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Dramatic Images Tell the Tale

Written by The Two River Times. Posted in Featured, Front Page, News

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Jay and Becky Cosgrove, owners of Bahr’s Landing in Highlands, with the book Jay wrote about the impact of Super Storm Sandy on the restaurant. The book is available for patrons to look at; it’s not for sale.

Published on June 14, 2013 with No Comments

Owner of Bahr’s Produces Book of Sandy Photos

By John Burton

HIGHLANDS – Lives are moving forward, homes and businesses are being rebuilt, but the images of the storm will remain for a long time and Bahrs Landing owner Jay Cosgrove wants people to remember those images.

The impact of Super Storm Sandy on Highlands, the surrounding area and his businesses was documented in a series of photos taken by Cosgrove and a local photographer. Those collected images are now featured in a volume – Cosgrove’s own version of a coffee table book – that is being kept at Bahrs Landing seafood restaurant and marina, 2 Bay Ave.

Jay and Becky Cosgrove, owners of Bahr’s Landing in Highlands, with the book Jay wrote about the impact of Super Storm Sandy on the restaurant. The book is available for patrons to look at; it’s not for sale.

Jay and Becky Cosgrove, owners of Bahr’s Landing in Highlands, with the book Jay wrote about the impact of Super Storm Sandy on the restaurant. The book is available for patrons to look at; it’s not for sale.

Titled Bahrs Landing Still Standing since 1917 and subtitled Our Story in Pictures is about Super Storm Sandy’s arrival Oct. 28, and its aftermath. The book tells the story of the storm in photos, mostly taken by Cosgrove with some contributed by Paul Scharff, a professional photographer who lives in the borough.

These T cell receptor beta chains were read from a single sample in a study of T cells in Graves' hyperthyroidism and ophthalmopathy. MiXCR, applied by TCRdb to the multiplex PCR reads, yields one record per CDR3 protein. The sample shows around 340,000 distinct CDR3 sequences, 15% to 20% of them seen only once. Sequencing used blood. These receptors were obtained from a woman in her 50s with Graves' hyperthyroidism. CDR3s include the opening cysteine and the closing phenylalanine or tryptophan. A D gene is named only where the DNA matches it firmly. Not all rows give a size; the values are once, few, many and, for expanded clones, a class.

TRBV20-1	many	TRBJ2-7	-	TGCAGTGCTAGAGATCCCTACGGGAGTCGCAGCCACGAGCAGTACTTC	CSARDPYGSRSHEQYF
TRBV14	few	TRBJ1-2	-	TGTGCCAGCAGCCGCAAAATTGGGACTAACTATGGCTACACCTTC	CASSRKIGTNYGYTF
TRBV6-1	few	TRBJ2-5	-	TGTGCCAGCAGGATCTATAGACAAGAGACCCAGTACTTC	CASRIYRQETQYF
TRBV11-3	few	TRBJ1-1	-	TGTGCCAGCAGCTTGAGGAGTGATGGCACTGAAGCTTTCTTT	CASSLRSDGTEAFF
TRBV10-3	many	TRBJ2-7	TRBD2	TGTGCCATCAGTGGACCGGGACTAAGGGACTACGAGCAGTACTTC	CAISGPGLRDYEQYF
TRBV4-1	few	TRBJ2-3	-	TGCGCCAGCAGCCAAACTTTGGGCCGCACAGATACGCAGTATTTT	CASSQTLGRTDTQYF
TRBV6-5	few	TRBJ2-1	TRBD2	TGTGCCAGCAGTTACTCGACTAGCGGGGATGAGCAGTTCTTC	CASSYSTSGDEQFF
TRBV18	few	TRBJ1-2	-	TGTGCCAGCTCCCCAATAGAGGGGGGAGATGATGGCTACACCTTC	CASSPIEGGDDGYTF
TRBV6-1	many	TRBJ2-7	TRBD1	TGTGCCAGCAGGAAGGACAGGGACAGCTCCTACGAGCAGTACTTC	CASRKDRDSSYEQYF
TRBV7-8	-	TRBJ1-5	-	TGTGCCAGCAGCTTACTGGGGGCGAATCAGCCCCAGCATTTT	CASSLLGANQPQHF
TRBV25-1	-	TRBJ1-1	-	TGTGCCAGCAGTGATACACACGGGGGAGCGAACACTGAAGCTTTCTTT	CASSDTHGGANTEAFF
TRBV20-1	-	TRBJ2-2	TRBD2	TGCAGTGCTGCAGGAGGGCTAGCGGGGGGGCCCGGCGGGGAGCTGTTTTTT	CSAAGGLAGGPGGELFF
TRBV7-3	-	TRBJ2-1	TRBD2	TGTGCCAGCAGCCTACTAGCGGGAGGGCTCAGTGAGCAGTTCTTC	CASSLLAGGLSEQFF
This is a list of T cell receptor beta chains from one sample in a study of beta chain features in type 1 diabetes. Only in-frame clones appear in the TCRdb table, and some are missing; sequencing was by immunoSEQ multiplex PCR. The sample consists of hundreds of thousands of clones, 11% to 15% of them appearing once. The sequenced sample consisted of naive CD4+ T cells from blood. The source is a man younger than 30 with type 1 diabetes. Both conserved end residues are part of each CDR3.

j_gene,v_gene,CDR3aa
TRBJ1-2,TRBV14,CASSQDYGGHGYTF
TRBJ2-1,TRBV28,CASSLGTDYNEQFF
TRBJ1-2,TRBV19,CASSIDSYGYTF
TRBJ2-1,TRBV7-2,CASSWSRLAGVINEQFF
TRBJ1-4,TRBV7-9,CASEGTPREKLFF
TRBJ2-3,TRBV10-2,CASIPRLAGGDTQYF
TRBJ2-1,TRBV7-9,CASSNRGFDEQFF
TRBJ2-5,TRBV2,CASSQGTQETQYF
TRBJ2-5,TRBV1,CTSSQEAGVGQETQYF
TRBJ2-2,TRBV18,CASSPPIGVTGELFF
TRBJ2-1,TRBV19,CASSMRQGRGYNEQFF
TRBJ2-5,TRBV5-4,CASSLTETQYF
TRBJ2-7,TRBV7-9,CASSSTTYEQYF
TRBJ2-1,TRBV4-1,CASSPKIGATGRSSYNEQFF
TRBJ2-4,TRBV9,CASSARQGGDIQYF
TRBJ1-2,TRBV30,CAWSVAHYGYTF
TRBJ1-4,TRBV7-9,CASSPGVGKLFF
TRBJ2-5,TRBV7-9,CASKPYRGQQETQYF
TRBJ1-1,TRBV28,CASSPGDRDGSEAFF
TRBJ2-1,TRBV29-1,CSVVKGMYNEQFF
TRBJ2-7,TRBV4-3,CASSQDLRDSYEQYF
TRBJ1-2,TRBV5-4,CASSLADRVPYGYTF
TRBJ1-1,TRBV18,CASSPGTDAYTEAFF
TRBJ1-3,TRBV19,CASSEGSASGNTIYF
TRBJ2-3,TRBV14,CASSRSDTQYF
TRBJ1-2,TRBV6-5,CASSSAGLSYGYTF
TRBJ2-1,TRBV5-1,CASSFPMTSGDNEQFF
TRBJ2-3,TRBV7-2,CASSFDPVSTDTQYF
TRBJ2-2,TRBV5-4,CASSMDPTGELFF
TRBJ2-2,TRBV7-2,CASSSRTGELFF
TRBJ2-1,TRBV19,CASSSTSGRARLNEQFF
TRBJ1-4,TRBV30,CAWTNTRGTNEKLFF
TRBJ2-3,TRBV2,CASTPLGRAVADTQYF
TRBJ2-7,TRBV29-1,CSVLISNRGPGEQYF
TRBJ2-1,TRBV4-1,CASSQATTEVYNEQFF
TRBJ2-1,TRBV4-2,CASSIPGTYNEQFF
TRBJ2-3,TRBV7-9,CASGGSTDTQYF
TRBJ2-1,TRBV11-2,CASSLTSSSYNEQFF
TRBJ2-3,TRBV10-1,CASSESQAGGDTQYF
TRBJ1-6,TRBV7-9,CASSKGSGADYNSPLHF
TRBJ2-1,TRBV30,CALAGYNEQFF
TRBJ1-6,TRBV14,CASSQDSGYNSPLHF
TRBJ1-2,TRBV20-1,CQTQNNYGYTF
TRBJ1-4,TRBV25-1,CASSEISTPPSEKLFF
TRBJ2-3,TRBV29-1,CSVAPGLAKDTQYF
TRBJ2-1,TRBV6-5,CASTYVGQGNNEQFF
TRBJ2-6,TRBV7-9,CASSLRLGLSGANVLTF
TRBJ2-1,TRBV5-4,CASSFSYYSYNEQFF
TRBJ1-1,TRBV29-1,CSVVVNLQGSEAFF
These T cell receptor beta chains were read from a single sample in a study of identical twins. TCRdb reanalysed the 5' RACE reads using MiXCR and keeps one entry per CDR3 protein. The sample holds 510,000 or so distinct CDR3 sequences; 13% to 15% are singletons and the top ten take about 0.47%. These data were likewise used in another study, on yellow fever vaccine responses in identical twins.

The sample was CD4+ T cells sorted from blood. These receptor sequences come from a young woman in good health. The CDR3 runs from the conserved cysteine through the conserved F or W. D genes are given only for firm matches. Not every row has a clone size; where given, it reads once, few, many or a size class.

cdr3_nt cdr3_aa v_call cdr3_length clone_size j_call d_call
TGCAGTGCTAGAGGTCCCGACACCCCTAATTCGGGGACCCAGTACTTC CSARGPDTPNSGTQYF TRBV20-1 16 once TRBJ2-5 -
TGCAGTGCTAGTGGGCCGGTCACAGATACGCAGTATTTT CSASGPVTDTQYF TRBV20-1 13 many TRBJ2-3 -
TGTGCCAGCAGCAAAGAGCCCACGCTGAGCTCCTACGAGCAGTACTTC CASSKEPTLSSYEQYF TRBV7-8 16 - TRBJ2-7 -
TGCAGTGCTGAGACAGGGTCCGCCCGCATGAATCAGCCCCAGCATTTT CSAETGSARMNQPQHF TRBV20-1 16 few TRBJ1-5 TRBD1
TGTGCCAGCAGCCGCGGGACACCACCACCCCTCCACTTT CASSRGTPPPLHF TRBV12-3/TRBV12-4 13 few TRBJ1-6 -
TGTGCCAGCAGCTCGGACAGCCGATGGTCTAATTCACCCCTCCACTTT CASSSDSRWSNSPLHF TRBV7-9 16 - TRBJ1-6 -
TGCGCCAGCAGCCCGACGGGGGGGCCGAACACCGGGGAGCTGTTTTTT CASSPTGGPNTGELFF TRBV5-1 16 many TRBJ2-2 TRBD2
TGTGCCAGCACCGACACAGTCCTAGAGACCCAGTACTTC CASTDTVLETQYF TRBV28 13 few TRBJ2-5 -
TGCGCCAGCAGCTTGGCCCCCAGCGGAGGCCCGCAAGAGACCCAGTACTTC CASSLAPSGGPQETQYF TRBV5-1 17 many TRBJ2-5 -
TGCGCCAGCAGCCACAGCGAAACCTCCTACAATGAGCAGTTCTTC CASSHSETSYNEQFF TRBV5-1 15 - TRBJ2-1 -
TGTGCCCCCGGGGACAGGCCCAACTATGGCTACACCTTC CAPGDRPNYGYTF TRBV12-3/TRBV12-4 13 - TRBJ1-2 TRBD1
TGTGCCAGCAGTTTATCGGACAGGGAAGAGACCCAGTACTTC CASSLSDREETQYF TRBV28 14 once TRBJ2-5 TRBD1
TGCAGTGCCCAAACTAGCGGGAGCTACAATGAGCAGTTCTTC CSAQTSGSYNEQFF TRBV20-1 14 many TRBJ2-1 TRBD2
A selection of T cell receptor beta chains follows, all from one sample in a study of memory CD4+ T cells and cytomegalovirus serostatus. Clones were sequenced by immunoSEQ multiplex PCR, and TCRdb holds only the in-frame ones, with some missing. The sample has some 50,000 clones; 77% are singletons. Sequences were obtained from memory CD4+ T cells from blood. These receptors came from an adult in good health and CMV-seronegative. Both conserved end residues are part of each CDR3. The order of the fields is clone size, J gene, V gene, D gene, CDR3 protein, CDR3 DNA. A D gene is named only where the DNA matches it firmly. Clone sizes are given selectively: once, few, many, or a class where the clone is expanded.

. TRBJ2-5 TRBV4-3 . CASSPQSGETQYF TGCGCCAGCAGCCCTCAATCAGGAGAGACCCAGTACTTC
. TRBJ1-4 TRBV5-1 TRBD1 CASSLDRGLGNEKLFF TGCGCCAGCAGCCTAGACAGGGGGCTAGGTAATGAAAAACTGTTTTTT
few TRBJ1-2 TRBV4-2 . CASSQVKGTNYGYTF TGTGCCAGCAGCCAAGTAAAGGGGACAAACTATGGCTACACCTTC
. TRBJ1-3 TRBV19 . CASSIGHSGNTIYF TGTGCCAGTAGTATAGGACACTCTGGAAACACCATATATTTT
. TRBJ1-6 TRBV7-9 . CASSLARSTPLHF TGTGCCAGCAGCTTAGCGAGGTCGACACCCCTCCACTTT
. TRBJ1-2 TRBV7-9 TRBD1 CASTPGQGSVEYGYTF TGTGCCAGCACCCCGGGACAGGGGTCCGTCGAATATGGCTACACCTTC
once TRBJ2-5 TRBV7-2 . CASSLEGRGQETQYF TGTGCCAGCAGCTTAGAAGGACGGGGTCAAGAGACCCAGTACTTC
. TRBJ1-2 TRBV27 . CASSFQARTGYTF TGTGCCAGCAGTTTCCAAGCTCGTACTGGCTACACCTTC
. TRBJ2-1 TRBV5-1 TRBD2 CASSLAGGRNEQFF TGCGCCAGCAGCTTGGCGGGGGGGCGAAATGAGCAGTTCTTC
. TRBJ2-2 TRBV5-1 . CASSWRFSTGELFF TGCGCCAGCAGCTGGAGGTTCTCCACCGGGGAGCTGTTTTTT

The book, containing about 60 pages of color photos and brief captions, shows the damage done. It also documents the labor of workers at Bahrs, and Moby’s Lobster Deck next door – also owned and operated by Cosgrove and his father Ray Cosgrove – who were hired to help with the cleanup. The last page is a group shot of most of the workers as the work neared completion.

“I wanted the world to know what these guys did and the hard and nasty work they did to get us up and running,” Cosgrove said.

While the book – suggested by Cosgrove’s wife Becky – is professionally bound and looks like a coffee table or gift book with some dramatic pictures between its covers, it can’t be purchased. Cosgrove isn’t planning on having it published for sale. “It would be too expensive,” to publish it, he said, and he didn’t think “anybody would be interested in buying it.”

The reason for the book? “I wanted to document what happened so we wouldn’t forget,” he said.

The photos selected for the book were chosen from about 100 images, most of those taken by Cosgrove, some with his cellphone and other with a digital camera. The pictures originally were intended for the insurance adjuster to evaluate the restaurant’s claims. Cosgrove never intended them to be viewed publicly.

“My main reason for doing it now was just to show customers what was happening,” he said.

Family owned and operated since 1917, Bahr’s was flooded and sustained about $1 million worth of damage with most equipment needing to be replaced.

Over the nearly century the restaurant has been in High­lands, there have been other storms that required rebuilding with improvements being added each time. Those im­provements meant the location fared fairly when Sandy hit, Cosgrove said. The restaurant was back up and running about 17 days after the storm.

What stood out for Cos­grove was that, even though the building was flooded with about 5 1/2 feet of water, the Bahrs sign in the front survived the battering. “One of the first things we did was get the sign on and lit,” he said. “It was a sign of hope.”

The photo of that lit sign was the one selected for the book’s cover.

The book now serves as a tool for Cosgrove and restaurant employees. As customers have been coming back after the storm – especially now that summer is almost here – he and waitstaff often were asked by diners how they were impacted by Sandy.

“They would ask you and you’d be at the table for two hours and we’d be trying to get the food out,” he said.

Now staff can share the single copy of Bahrs Landing Still Standing since 1917.

 

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